City officials are trying to make roads safer for all cyclists. In March, the City Council approved fines ranging from $150 to $500 for certain driving violations, including turning left or right in front of a bicyclist, passing a bicyclist with less than three feet of space, opening a vehicle door into the path of a bicyclist, and parking in a bicycle lane.

Some bike messengers doubt the new laws will be enforced. Even so, the fines are a positive step, said Amy Polcaster, 20, of Humboldt Park.

“It sends a message there are bikers in Chicago. We’re not trying to hurt anybody, but we’re here, and we’d like a little room in the street,” said Polcaster, who delivers food for Freshii catering on her bike, often hauling 50 sandwiches and 50 cans of pop to businesses.

Even though the job can be dangerous, bike messengers brave blistering cold winters, wet springs and humid summers because they say they love the job.

“You don’t have someone looking over your shoulder. You’re not stuck in a cubicle all day,” said Rene Cudal, 40, a messenger for 13 years who lives in Noble Square and a co-owner of 4 Star Courier Collective.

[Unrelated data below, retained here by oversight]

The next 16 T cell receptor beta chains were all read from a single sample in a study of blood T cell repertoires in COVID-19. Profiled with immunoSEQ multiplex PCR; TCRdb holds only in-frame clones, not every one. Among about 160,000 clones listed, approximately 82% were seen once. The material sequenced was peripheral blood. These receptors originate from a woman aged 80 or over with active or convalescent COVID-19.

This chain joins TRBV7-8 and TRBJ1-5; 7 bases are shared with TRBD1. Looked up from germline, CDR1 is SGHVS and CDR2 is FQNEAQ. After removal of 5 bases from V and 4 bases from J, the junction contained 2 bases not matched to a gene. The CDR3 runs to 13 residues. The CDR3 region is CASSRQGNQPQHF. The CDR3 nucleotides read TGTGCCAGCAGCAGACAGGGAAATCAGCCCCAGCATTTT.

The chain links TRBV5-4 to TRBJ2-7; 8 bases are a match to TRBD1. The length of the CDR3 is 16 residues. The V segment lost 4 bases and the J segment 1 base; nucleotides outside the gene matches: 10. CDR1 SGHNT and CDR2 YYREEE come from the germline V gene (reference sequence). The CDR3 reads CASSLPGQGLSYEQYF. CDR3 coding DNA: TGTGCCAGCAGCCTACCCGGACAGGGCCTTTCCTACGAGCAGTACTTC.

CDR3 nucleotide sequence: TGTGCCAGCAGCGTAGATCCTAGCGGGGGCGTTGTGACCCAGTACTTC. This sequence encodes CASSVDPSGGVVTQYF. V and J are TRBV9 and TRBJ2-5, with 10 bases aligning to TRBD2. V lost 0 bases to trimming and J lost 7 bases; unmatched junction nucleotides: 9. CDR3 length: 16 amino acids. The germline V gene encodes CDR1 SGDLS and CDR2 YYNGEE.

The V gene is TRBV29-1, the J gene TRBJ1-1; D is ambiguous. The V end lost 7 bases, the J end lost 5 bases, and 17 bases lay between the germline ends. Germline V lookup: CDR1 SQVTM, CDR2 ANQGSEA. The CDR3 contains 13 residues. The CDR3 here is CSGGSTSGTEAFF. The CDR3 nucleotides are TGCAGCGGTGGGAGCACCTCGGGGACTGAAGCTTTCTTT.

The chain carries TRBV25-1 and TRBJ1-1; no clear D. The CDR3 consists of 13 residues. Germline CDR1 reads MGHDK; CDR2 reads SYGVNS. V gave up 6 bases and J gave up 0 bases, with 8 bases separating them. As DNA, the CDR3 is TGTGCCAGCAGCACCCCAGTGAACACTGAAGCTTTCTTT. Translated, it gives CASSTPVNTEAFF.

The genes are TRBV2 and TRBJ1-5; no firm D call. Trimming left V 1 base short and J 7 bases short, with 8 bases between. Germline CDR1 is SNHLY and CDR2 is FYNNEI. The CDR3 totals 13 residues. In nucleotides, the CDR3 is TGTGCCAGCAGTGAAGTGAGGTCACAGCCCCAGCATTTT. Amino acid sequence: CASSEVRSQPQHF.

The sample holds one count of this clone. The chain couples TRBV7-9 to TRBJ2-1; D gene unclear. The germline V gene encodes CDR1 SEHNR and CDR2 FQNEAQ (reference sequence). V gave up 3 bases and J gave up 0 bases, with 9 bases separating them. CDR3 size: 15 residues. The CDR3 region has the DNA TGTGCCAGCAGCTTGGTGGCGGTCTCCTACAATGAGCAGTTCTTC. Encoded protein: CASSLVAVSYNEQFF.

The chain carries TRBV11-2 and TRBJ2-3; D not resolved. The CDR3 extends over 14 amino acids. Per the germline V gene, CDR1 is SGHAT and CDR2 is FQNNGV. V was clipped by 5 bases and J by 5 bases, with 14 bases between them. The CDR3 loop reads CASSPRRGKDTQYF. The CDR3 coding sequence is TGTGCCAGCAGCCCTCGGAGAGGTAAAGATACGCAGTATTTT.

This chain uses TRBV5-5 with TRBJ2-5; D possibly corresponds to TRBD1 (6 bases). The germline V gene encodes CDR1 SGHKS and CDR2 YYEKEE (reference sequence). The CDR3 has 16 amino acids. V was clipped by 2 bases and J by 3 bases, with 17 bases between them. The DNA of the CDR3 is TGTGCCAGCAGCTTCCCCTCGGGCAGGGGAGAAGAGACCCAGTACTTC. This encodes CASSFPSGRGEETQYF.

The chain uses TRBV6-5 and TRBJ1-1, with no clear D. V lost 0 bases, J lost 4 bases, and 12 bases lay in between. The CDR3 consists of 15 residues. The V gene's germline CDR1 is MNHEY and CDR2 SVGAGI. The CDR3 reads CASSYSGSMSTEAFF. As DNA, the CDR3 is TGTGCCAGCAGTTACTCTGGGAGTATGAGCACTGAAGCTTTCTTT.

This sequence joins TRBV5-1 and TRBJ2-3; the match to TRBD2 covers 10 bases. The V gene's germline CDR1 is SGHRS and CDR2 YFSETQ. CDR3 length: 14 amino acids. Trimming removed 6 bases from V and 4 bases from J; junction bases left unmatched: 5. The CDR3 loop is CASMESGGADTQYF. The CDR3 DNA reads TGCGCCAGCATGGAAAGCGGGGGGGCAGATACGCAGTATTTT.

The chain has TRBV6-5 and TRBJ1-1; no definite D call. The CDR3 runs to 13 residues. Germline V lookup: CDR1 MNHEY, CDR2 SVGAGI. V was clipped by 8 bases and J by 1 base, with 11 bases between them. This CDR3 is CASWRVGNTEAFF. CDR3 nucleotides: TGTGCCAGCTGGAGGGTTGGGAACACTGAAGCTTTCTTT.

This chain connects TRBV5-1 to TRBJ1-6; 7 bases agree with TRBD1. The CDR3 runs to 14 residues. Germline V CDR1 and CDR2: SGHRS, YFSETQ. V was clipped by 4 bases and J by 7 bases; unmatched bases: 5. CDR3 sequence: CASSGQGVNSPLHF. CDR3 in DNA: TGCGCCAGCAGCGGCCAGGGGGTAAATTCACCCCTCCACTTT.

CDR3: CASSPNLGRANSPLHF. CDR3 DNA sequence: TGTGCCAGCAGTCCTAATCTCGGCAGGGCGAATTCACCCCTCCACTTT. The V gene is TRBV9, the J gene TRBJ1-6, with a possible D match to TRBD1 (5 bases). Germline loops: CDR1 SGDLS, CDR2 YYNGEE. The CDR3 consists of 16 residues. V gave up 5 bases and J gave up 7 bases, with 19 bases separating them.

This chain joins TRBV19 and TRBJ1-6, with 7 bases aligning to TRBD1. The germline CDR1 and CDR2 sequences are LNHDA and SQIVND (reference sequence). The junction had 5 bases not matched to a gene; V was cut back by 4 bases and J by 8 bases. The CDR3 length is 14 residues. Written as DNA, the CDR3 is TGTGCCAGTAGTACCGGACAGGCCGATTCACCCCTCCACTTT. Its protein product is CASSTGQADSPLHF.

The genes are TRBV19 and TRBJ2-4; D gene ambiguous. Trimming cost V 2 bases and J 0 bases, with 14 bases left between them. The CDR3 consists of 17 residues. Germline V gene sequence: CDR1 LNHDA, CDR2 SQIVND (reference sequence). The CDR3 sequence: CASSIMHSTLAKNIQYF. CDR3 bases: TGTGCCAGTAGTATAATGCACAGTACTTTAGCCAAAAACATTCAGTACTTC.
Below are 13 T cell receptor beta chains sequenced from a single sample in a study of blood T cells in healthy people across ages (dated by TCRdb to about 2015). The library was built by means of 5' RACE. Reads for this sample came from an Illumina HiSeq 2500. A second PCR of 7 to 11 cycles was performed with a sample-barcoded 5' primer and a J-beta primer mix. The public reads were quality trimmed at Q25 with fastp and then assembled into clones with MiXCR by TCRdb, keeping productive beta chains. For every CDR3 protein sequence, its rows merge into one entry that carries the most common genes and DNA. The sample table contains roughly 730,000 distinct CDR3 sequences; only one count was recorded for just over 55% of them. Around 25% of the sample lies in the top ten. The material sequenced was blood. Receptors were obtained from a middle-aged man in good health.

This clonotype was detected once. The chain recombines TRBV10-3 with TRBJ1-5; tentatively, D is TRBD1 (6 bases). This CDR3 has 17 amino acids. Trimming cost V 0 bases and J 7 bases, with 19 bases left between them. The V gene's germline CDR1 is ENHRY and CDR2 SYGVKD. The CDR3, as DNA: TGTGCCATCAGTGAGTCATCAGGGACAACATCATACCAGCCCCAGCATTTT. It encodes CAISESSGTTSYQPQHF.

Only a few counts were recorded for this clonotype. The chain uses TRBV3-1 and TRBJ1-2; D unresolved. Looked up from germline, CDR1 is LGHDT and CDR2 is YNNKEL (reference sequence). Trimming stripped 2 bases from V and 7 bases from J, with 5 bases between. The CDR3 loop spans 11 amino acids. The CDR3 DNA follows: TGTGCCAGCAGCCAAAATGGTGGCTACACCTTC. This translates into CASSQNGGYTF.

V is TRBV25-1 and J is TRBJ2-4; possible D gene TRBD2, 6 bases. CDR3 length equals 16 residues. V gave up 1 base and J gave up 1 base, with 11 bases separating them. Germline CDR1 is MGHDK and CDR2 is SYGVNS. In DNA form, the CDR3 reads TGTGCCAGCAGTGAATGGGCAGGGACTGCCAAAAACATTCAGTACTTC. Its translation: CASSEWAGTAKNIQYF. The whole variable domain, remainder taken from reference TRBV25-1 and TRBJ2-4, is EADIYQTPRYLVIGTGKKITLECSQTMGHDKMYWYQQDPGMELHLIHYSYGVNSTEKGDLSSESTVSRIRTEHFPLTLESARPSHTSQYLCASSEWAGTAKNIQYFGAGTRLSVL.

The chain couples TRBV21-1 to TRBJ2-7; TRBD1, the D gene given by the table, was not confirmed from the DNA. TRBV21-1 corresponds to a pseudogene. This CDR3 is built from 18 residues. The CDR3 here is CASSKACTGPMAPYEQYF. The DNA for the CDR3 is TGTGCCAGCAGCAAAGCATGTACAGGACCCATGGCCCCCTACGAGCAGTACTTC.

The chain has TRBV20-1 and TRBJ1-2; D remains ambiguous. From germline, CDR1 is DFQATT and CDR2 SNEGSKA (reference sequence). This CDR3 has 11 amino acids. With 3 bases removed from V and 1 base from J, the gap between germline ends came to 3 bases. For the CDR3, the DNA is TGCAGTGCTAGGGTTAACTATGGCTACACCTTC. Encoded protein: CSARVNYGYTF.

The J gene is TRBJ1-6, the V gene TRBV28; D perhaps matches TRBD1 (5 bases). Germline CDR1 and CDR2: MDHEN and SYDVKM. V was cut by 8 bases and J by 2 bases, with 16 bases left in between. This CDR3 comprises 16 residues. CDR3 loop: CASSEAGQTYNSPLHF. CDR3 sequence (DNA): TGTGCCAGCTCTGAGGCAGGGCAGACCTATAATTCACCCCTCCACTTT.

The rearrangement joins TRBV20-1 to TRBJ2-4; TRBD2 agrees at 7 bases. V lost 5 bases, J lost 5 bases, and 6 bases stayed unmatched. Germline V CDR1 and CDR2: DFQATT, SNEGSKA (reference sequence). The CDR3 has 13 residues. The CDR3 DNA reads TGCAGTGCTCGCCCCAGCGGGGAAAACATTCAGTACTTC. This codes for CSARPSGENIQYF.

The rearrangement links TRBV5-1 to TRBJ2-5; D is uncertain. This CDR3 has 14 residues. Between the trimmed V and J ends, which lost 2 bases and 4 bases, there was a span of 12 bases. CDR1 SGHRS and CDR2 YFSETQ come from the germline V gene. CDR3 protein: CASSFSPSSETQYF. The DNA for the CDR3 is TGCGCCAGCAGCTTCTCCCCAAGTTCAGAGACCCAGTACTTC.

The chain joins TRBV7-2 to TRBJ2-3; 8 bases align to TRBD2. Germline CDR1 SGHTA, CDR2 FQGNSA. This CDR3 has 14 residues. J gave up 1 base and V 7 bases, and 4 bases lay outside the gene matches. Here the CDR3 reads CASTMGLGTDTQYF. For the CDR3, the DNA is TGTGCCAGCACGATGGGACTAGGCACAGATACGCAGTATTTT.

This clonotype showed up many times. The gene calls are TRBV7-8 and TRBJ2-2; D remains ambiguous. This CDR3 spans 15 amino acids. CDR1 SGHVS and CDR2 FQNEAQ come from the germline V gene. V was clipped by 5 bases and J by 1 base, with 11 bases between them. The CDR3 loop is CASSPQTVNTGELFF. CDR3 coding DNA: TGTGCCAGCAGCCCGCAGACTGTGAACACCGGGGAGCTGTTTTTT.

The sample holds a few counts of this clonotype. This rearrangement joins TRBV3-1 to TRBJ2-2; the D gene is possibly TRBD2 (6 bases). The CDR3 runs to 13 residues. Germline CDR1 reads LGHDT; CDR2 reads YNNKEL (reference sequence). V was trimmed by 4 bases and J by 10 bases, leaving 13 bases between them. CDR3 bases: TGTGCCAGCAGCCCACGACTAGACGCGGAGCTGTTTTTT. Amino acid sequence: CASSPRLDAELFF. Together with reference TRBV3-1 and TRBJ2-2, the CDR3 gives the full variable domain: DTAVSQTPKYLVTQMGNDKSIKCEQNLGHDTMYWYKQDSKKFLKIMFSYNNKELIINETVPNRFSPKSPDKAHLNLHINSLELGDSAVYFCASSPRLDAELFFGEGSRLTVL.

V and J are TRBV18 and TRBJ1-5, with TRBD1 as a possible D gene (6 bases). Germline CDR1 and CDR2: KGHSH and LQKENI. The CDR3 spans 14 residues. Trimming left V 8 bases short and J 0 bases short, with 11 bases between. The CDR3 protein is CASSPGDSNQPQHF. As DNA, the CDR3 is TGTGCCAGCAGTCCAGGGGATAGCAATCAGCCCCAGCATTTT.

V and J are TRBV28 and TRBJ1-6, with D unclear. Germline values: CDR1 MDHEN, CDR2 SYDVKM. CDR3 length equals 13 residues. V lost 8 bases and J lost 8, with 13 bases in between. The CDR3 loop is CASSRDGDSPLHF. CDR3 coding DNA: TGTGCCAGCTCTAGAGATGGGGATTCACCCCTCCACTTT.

On an average day, a bike messenger makes roughly 30 deliveries and clocks at least 30 miles, messengers say. They can take home an average of $100 a day, Cudal said. Some messenger companies pay commission per delivery, while others pay an hourly wage plus commission.

The messengers defend their job, saying it’s not an easy one. Instead, it’s a balancing act in a race against time.

“A lot of people do not really realize how hard it is. [They think] ‘Oh, you’re just riding your bike,’ ” Cudal said. “But let’s see you cut through this traffic and get to North Avenue [from Superior and Wells Streets] in seven minutes.”